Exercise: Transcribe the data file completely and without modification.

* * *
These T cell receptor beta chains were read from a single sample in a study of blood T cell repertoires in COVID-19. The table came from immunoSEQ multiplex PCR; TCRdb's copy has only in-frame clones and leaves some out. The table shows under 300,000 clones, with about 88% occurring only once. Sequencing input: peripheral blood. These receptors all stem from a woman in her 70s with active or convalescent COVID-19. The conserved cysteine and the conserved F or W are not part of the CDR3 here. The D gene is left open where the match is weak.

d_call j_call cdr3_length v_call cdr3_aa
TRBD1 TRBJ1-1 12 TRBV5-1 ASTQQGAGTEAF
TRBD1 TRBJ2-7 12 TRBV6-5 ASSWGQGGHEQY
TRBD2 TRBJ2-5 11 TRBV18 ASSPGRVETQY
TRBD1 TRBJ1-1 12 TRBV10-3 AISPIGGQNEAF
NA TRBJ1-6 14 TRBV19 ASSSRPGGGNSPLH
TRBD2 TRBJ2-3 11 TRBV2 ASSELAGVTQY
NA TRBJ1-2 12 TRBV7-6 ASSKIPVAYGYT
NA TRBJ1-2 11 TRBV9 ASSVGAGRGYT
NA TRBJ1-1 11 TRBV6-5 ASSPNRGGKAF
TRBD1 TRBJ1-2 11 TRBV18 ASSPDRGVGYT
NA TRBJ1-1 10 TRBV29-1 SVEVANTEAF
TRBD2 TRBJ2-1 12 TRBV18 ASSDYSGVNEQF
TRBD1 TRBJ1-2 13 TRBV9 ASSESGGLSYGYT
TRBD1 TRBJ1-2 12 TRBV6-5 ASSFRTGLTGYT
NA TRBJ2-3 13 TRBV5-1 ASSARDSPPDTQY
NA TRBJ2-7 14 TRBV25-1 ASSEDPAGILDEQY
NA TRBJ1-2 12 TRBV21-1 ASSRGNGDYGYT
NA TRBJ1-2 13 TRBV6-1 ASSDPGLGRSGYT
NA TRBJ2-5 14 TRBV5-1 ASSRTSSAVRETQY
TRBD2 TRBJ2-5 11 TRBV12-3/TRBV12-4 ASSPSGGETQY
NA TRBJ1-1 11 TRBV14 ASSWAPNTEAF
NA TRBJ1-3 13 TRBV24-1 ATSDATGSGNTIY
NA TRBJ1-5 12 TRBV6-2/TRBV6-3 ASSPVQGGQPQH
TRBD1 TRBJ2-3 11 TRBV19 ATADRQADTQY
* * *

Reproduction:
These T cell receptor beta chains were read from a single sample in a study of blood T cell repertoires in COVID-19. The table came from immunoSEQ multiplex PCR; TCRdb's copy has only in-frame clones and leaves some out. The table shows under 300,000 clones, with about 88% occurring only once. Sequencing input: peripheral blood. These receptors all stem from a woman in her 70s with active or convalescent COVID-19. The conserved cysteine and the conserved F or W are not part of the CDR3 here. The D gene is left open where the match is weak.

d_call j_call cdr3_length v_call cdr3_aa
TRBD1 TRBJ1-1 12 TRBV5-1 ASTQQGAGTEAF
TRBD1 TRBJ2-7 12 TRBV6-5 ASSWGQGGHEQY
TRBD2 TRBJ2-5 11 TRBV18 ASSPGRVETQY
TRBD1 TRBJ1-1 12 TRBV10-3 AISPIGGQNEAF
NA TRBJ1-6 14 TRBV19 ASSSRPGGGNSPLH
TRBD2 TRBJ2-3 11 TRBV2 ASSELAGVTQY
NA TRBJ1-2 12 TRBV7-6 ASSKIPVAYGYT
NA TRBJ1-2 11 TRBV9 ASSVGAGRGYT
NA TRBJ1-1 11 TRBV6-5 ASSPNRGGKAF
TRBD1 TRBJ1-2 11 TRBV18 ASSPDRGVGYT
NA TRBJ1-1 10 TRBV29-1 SVEVANTEAF
TRBD2 TRBJ2-1 12 TRBV18 ASSDYSGVNEQF
TRBD1 TRBJ1-2 13 TRBV9 ASSESGGLSYGYT
TRBD1 TRBJ1-2 12 TRBV6-5 ASSFRTGLTGYT
NA TRBJ2-3 13 TRBV5-1 ASSARDSPPDTQY
NA TRBJ2-7 14 TRBV25-1 ASSEDPAGILDEQY
NA TRBJ1-2 12 TRBV21-1 ASSRGNGDYGYT
NA TRBJ1-2 13 TRBV6-1 ASSDPGLGRSGYT
NA TRBJ2-5 14 TRBV5-1 ASSRTSSAVRETQY
TRBD2 TRBJ2-5 11 TRBV12-3/TRBV12-4 ASSPSGGETQY
NA TRBJ1-1 11 TRBV14 ASSWAPNTEAF
NA TRBJ1-3 13 TRBV24-1 ATSDATGSGNTIY
NA TRBJ1-5 12 TRBV6-2/TRBV6-3 ASSPVQGGQPQH
TRBD1 TRBJ2-3 11 TRBV19 ATADRQADTQY